When Hitler took power in 1933 the Germany army, navy, and air force were operating under the limitations set in 1919 by the Versailles Treaty, however the sticking point was the opening phrase in that treaty included to justify disarming Germany, “In order to render possible the initiation of a general limitation of the armaments of all nations, Germany undertakes strictly to observe the military, naval and air clauses which follow.”  You’ll notice that these terms were supposed to be part of a broader plan by the other nations on Earth to reduce their armaments to a point where every nation would be as militarily stripped as Germany.  The first steps in this regard were undertaken in 1922 with the Washington Naval Treaty, which reduced the naval forces of the key powers on the globe to levels deemed low enough naval war was thought impossible in the 1920s.  The next step was to reduce the land forces of the major powers to the same “defensive only” levels that the Washington Naval Treaty had created for sea power.  The only problem was that when it came to land forces none of the major governments really wanted to actually reduce their armies.  Calls to have a World Disarmament Treaty were made throughout the 1920s and it was only when pressure from pacifists in several European nations demanded it did several reluctant world governments call for a World Disarmament Conference to take place in Geneva in 1932.

Attending this conference were all the major powers, including Germany, who had joined the League of Nations in 1926 (a separate story in and of itself) – and although the conference met for many months it failed due to a basic disagreement between the attending major powers.  Great Britain argued its tiny army at the time was only good for defense, confident in its vast navy as a source of defense, a navy not up for any further reductions.  France, on the other hand, argued that its current massive army was at just the absolutely critical size to allow it to defend France from any threats – aka Germany trying to regain an army.  Germany argued its tiny army, as specified in the Versailles Treaty, was the officially approved micro-army the world said was all it needed and it didn’t need to make any further cuts.  Other smaller European nations in turn also argued their armies were just as tiny as they needed to be for defense.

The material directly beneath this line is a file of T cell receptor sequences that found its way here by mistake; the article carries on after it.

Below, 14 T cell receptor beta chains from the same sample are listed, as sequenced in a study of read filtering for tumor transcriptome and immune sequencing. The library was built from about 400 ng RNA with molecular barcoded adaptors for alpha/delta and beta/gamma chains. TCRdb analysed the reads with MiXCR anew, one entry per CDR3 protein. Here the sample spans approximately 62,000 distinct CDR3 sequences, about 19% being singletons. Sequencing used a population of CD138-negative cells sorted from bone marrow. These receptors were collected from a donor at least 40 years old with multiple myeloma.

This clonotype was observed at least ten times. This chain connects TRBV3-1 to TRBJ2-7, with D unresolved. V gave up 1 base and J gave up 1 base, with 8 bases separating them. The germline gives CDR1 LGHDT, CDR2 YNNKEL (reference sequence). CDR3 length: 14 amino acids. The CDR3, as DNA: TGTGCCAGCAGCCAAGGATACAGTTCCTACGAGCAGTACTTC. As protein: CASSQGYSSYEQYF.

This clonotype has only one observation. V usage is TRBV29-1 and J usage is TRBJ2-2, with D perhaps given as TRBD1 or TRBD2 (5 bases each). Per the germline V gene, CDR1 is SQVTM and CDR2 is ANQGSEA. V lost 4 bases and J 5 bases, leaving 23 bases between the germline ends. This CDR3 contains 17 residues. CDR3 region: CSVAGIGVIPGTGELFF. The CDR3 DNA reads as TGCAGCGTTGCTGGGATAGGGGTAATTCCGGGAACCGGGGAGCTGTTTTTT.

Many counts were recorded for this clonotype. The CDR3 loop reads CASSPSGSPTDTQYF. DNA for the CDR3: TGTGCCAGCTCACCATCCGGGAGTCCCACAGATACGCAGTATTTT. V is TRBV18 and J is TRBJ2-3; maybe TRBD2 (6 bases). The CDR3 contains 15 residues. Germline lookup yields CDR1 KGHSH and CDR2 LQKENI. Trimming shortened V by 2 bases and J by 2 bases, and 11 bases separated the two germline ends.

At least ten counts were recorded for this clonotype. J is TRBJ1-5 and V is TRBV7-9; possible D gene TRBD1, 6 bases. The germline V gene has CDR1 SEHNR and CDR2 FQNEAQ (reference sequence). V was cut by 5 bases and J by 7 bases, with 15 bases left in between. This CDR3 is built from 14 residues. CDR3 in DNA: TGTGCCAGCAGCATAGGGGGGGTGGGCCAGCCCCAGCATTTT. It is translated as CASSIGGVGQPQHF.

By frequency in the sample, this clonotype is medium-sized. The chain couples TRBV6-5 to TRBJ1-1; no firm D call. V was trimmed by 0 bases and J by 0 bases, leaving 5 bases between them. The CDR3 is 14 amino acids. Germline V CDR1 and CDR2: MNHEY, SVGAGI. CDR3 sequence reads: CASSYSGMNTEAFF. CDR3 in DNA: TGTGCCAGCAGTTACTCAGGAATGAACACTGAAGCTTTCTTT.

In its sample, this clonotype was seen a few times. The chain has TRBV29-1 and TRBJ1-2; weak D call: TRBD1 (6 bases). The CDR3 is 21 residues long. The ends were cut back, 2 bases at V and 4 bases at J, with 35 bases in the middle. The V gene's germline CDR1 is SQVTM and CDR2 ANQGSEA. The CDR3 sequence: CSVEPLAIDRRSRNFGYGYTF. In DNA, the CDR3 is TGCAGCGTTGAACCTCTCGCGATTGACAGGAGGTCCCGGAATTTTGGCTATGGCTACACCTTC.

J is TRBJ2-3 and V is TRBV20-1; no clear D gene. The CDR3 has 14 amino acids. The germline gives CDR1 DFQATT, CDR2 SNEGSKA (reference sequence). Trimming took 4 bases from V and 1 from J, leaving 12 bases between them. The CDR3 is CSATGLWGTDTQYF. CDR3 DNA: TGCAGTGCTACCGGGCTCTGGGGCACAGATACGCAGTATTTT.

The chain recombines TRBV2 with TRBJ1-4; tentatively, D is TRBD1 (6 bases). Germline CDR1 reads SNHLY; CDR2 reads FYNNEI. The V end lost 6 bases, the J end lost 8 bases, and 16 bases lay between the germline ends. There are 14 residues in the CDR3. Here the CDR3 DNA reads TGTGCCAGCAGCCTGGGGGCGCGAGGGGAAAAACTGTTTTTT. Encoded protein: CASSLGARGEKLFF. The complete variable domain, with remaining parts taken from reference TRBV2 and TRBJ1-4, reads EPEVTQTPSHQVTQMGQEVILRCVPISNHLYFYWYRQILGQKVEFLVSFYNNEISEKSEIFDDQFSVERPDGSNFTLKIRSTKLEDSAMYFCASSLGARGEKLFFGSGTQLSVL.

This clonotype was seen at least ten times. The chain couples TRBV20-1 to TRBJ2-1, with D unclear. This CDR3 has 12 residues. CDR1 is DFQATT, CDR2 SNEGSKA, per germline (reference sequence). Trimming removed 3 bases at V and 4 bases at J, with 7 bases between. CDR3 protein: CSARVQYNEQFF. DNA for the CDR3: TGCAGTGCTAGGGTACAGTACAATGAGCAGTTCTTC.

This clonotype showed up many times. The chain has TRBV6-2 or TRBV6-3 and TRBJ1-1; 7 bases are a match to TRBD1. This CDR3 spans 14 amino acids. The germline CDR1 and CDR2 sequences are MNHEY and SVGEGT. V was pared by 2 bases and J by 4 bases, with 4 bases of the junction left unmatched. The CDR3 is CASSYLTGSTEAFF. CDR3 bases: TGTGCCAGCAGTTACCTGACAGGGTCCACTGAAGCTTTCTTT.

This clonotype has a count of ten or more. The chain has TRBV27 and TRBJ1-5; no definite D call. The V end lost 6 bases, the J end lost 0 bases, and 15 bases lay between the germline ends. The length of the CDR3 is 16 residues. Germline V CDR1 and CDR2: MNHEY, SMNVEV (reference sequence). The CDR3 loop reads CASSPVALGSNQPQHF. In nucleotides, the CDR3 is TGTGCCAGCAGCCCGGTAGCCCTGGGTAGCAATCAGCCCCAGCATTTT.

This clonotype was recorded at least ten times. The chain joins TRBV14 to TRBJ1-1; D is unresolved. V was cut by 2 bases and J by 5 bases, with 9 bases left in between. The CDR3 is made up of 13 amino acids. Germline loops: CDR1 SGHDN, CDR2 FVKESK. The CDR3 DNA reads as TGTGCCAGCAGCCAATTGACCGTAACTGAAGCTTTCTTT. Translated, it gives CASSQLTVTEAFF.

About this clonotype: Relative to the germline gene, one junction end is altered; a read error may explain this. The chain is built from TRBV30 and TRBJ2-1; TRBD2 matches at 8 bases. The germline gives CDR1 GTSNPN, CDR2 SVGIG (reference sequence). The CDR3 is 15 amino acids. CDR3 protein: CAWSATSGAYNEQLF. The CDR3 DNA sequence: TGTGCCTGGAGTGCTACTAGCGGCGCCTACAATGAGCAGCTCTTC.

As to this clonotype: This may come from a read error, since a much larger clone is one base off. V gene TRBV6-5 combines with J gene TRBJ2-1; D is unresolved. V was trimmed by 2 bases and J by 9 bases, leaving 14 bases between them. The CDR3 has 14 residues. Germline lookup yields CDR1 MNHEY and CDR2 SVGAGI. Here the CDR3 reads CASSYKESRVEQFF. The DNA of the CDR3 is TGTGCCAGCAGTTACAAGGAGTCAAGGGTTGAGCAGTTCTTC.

Hitler in 1933 struck upon Germany’s tiny army compared to the other European powers as a reason to leave the World Disarmament Conference in 1933, he argued that since the other powers had not also disarmed to levels similar to those currently held by Germany, Germany had done its part and had no further reason to attend.  Leaving the League of Nations in 1933 hinged on this as well, Hitler argued that the League had taken no steps to end the sharp limitations on Germany imposed by the 1919 Versailles Treaty and, because of that, Germany was not a full or trusted member of the League.  (On a technical point, Hitler in 1933 announced Germany’s intention to leave the League by 1936, giving the legally required three years notice, and until then although Germany did not participate in League meetings or events, it did pay its dues to the organization on time.)  Hitler’s announcing in 1935 that Germany needed to rearm was coached on the argument that, despite it being three years after the World Disarmament Conference had met, Germany was still the most disarmed European power and due to that the limitations on it were unfair, Germany had to rearm to match the power of its neighbors.

Which is part of the reason France and Great Britain didn’t respond to Germany rearming, matters of realpolitik were part of it – the Great Depression had lowered government revenues enough that a major war was an unpleasant prospect, Germany announcing this and popping out a secret bonus sized army meant a war would be bloodier than either power wanted, but it also involved a reaction by members of both nation’s populations agreeing with Hitler’s announcement.  Their nation’s hadn’t disarmed and if other European powers were not willing to disarm, the feeling was Germany was being forced to increase its military might.

Sources:  The Avalon Project Treaty of Versailles database

Happy Birthday America – no matter how old you are!

Friday, July 5th, 2013